# Invert and Multiply…but WHY?

Most of my posts so far have addressed high school level math.  This one is for younger students (and their teachers).

At another blog that I follow, Kitchen Table Math, there has been recent discussion about the “invert and multiply” rule for dividing fractions and whether it is important and/or appropriate to teach the reasoning behind this rule.

You know I am going to vote “yes”.  But what kind of derivation should we use here?

The rule can be derived algebraically.  But that doesn’t really help the grade-school students who are just learning it.  It can also be derived in a algebra-ish way.  A commenter at Kitchen Table Math pointed to the explanation found here:

http://www.moveitmaththesource.com/realfractions/mrnovaksproof.html

Mr. Novak’s explanation is elegant and concise. And it certainly answers the question: why do we invert and multiply in order to divide fractions?  But it would be nice if students also had an intuitive feel for why this works.

We can build the rule step-by-step in a manner that helps that intuition to develop.

Step 1: Division is for Sharing

You have 12 cookies – each a pretty good size —  and you need to put them in individual serving bags to hand out at a party.  By deciding how many to put in each bag, you also determine how many serving bags you can make.  For example, you could put 12 cookies in each bag, but then you would only have enough for 1 bag.  On the other hand, it you put 6 cookies in each bag, then you can fill 2 bags because 12/6 = 2. That seems obvious, but it establishes a method: we are going to divide the total number of cookies by the amount in each bag to find how many bags we can fill.  You soon notice that if you put fewer cookies in each bag, you can fill more bags.  For example:

 If we take 12 cookies… And put 12 in each bag… 12 ÷ 12 = 1 We can fill  1 bag If we take 12 cookies… And put 6 in each bag… 12 ÷ 6 = 2 We can fill  2 bags If we take 12 cookies… And put 4 in each bag… 12 ÷ 4 = 3 We can fill  3 bags If we take 12 cookies… And put 2 in each bag… 12 ÷ 2 = 6 We can fill  6 bags If we take 12 cookies… And put 1 in each bag… 12 ÷ 1 = 12 We can fill  12 bags

So yes, dividing by a smaller number gives a bigger answer.  And with 12 cookies, 12 bags is the most you can fill…or is it?  I mentioned that these were pretty big cookies.  Hmmm…

Step 2: Dividing by Fractions (of the “one over” variety)

You decide to put make the serving size a ½-cookie.  Since that serving size is even smaller, you expect to fill more bags.  Though you have not been taught how to divide fractions, you can do this one by thinking:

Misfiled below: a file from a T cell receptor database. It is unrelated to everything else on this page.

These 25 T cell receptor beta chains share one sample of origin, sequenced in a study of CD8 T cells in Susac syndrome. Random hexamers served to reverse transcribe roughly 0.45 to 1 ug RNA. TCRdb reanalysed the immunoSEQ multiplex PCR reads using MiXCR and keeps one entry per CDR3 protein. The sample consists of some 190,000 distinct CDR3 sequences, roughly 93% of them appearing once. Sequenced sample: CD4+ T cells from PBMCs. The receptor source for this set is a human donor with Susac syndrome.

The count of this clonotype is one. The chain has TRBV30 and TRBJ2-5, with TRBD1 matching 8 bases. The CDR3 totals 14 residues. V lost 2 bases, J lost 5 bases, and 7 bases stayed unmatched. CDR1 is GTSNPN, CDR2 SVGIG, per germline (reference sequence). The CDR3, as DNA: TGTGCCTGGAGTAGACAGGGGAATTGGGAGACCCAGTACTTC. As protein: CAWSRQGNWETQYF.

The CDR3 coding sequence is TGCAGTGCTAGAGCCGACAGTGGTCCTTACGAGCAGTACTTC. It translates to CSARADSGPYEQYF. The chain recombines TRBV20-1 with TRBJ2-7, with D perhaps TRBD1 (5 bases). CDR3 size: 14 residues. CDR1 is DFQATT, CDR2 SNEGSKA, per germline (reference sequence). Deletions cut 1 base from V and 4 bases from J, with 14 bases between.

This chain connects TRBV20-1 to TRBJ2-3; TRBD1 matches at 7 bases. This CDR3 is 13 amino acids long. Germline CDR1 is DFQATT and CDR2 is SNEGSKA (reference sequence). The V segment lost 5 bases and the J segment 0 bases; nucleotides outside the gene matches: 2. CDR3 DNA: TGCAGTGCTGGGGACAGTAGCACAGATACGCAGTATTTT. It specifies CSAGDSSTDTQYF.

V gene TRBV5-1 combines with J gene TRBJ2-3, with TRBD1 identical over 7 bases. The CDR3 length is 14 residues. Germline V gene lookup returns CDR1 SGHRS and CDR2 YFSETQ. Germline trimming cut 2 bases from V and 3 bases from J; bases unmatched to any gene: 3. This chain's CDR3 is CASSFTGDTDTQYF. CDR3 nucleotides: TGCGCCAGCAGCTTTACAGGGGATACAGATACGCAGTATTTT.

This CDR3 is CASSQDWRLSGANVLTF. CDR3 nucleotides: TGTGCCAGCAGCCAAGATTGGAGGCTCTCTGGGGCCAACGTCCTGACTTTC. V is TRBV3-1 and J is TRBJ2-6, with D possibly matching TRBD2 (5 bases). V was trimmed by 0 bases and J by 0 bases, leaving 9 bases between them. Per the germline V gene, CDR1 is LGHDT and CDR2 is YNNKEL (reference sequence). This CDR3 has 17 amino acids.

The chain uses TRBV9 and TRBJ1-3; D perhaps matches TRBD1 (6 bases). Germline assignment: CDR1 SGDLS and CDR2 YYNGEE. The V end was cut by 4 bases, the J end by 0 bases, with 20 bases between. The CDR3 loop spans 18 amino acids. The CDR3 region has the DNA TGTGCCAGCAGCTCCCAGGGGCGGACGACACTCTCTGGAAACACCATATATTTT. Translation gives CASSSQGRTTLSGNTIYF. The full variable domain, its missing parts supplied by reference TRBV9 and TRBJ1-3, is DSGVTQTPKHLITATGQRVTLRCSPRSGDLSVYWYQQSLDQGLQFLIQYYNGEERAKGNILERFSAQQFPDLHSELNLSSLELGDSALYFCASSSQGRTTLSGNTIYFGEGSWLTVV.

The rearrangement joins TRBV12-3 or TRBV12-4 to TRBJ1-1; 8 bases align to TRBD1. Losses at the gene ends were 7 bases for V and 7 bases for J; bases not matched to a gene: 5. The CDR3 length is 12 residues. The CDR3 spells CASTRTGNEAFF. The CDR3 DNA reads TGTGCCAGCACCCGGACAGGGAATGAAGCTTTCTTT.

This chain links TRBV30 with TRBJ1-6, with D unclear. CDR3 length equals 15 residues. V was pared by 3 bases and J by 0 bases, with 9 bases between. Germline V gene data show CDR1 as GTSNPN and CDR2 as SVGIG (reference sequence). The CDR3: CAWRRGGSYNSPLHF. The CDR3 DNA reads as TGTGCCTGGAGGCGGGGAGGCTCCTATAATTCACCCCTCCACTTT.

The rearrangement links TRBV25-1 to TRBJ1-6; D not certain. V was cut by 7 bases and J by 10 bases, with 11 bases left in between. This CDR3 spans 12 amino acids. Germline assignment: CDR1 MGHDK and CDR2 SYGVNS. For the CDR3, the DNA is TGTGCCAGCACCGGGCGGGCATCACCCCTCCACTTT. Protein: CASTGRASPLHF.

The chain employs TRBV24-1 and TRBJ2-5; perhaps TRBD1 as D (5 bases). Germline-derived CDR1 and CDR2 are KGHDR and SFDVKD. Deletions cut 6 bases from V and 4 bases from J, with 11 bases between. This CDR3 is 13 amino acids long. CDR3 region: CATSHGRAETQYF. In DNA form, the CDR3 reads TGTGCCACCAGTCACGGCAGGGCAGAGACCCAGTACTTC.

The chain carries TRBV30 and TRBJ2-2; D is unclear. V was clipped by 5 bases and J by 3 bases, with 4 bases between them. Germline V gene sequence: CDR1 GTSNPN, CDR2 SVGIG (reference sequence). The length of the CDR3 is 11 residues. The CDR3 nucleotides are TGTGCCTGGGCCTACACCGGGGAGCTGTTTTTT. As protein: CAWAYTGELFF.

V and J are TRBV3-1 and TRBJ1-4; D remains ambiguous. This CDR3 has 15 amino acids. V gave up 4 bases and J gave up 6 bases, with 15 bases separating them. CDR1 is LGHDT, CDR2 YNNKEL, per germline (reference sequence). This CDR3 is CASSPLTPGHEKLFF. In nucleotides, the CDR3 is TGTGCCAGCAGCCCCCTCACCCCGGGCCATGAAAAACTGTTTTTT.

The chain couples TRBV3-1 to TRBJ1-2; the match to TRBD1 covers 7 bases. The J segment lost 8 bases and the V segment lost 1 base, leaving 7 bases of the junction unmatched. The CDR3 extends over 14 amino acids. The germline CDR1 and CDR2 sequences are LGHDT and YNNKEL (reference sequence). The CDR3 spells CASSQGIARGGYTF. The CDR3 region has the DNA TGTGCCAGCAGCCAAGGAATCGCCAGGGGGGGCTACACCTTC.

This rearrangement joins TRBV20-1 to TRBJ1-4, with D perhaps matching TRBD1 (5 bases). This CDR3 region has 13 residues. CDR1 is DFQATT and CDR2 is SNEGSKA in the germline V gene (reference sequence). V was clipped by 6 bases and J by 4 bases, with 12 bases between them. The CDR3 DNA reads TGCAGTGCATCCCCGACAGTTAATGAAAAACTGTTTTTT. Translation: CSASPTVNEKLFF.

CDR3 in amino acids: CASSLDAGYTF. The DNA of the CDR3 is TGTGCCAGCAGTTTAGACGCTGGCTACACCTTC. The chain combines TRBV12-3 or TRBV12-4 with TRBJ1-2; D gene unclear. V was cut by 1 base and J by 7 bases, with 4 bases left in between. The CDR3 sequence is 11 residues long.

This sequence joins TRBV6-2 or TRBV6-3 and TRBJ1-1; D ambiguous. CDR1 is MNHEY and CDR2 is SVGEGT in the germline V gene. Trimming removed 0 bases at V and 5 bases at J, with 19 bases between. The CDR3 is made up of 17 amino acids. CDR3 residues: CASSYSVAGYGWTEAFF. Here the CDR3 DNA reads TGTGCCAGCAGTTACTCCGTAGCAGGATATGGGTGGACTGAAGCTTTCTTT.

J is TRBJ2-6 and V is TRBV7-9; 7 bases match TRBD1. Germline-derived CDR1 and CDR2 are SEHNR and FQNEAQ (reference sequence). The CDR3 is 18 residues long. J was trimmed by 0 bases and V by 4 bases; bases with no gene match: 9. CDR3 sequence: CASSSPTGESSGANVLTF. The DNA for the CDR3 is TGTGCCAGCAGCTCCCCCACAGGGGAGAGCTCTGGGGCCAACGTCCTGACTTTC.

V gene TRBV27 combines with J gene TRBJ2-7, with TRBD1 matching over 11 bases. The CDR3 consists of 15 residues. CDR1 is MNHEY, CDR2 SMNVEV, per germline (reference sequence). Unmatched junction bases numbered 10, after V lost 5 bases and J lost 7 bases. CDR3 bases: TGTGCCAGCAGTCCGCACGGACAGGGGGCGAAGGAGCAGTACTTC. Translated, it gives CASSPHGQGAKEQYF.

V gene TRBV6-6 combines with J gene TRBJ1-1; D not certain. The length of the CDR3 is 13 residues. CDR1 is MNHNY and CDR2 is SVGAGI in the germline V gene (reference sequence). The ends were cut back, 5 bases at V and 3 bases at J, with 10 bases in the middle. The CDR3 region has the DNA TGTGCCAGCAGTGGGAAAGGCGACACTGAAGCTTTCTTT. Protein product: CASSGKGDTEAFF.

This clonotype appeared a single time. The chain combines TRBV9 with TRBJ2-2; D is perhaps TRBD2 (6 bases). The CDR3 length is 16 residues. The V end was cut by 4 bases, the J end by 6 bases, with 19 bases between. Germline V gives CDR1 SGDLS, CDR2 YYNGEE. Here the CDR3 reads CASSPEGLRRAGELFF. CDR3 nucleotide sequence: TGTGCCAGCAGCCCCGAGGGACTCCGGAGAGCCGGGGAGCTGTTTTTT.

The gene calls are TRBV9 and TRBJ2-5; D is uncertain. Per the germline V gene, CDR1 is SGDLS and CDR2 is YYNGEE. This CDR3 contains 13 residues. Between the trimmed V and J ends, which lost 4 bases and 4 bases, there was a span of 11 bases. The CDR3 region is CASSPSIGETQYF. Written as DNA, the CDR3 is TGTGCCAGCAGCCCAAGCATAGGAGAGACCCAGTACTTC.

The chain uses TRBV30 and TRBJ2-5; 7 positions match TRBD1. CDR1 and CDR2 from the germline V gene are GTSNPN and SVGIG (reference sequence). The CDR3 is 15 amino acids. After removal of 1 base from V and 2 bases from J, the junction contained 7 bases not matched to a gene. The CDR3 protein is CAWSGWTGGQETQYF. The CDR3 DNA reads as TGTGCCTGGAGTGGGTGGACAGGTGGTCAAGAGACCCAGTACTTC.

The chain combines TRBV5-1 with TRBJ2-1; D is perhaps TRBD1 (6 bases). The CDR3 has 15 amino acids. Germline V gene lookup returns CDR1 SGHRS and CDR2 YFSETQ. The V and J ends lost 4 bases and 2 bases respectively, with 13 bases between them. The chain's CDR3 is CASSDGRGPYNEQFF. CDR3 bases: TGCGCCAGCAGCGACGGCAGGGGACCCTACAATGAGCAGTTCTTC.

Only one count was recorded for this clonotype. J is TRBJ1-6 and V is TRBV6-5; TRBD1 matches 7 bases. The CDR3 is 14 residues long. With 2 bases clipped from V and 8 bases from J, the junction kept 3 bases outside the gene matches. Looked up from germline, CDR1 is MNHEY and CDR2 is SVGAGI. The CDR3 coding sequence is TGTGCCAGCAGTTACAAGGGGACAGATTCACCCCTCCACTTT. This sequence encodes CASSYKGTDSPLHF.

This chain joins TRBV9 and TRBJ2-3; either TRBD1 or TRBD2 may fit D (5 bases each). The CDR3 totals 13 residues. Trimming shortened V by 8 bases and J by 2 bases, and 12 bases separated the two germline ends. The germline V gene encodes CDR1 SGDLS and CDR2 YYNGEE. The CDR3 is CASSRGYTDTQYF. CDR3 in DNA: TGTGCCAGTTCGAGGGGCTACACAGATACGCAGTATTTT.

If I am putting ½ in each bag, then each cookie is enough for 2 bags.  So 12 cookies fill 24 bags.   I guess that must mean 12 ÷ ½ = 24.

Need to fill more bags?  Use smaller portions!  Give everyone 1/3 of a cookie…

You can see where this is going.  Let’s continue the chart…

 If we take 12 cookies… And put 1/2 in each bag… 12 ÷ (1/2) = 24 We can fill  24 bags If we take 12 cookies… And put 1/3 in each bag… 12 ÷ (1/3) = 36 We can fill  36 bags If we take 12 cookies… And put 1/4 in each bag… 12 ÷ (1/4) = 48 We can fill  48 bags If we take 12 cookies… And put 1/5 in each bag… 12 ÷ (1/5) = 60 We can fill  60 bags

The trend has continued.  Dividing by a smaller number gives a bigger answer.  And even if you don’t know the rule for dividing by fractions, you can certainly divide by these fractions!

To divide by “one over anything”, just multiply by the denominator.

STEP 3: Any fraction at all!

Suppose you have those 12 big cookies and you decide to give everyone (2/3) of a cookie.  How many servings can you make?

We can figure this out using the reasoning we followed above, with one extra twist.

We have already seen that if you want to give everyone just (1/3) of a cookie, you will have enough to fill 12 × 3 = 36 bags.  But now you decide to give everyone TWO thirds of a cookie.  But you have already filled all those bags – why not just give everyone two of the bags?  You will have enough for 36 ÷ 2 = 18 servings.

Now go back and look at how we got that answer.  We don’t have to know an official rule to divide the 12 cookies into servings that each have 2/3 of a cookie.  We can just multiply by 3 and then divide by 2, which is the same as multiplying by 3/2.

Let’s try another:

Suppose you have 36 pizza pies to sell and you want to give 3/5 of a pizza to each customer.  (No one cuts pizzas into fifths, but don’t worry about that.)  How many customers can you serve before running out of pizza?

Well, if we give everyone ONE fifth of a pie, we can feed 36 × 5 = 180 customers.  Giving everyone THREE fifths means that we can only serve 180 ÷ 3 = 60 customers.

So to find 36 ÷ (3/5) we multiply by 5 and then divide by 3 which is the same as multiplying by 5/3.

Which derivation is “better”?

If I could only show students one explanation, I would go with Mr. Novak’s.  But if I had time to explore and play, I would start with what you see above.  I like that it encourages number sense and intuition.  Also, it introduces an idea that students will see again many times: that existing patterns can be extended to cover new situations.

# Still Feeling Mean

Here’s a quick addition to that last post on various types of means.  By coincidence, yesterday, a question came up in my AP physics class about the meaning of the average radius of an ellipse.

We were looking at the laws that govern circular orbits.  But the orbits of planets are actually elliptical with the Sun at one focus.   The average orbit radius is the length of the semi-major axis. [When I first read that, it seemed wrong to me: how can the semi-major axis be the average distance — shouldn’t it be the greatest distance? But average orbit radius is average distance to the Sun, not to the center of the ellipse.  The Sun is at one focus so the planet distance is sometimes more than the length of the semi-major axis and sometimes less.  But that’s not the same thing as the average radius of the ellipse, which is the question that was asked.]

I’m not sure how useful it is to find the average radius of an ellipse, but it is interesting — and better with a picture!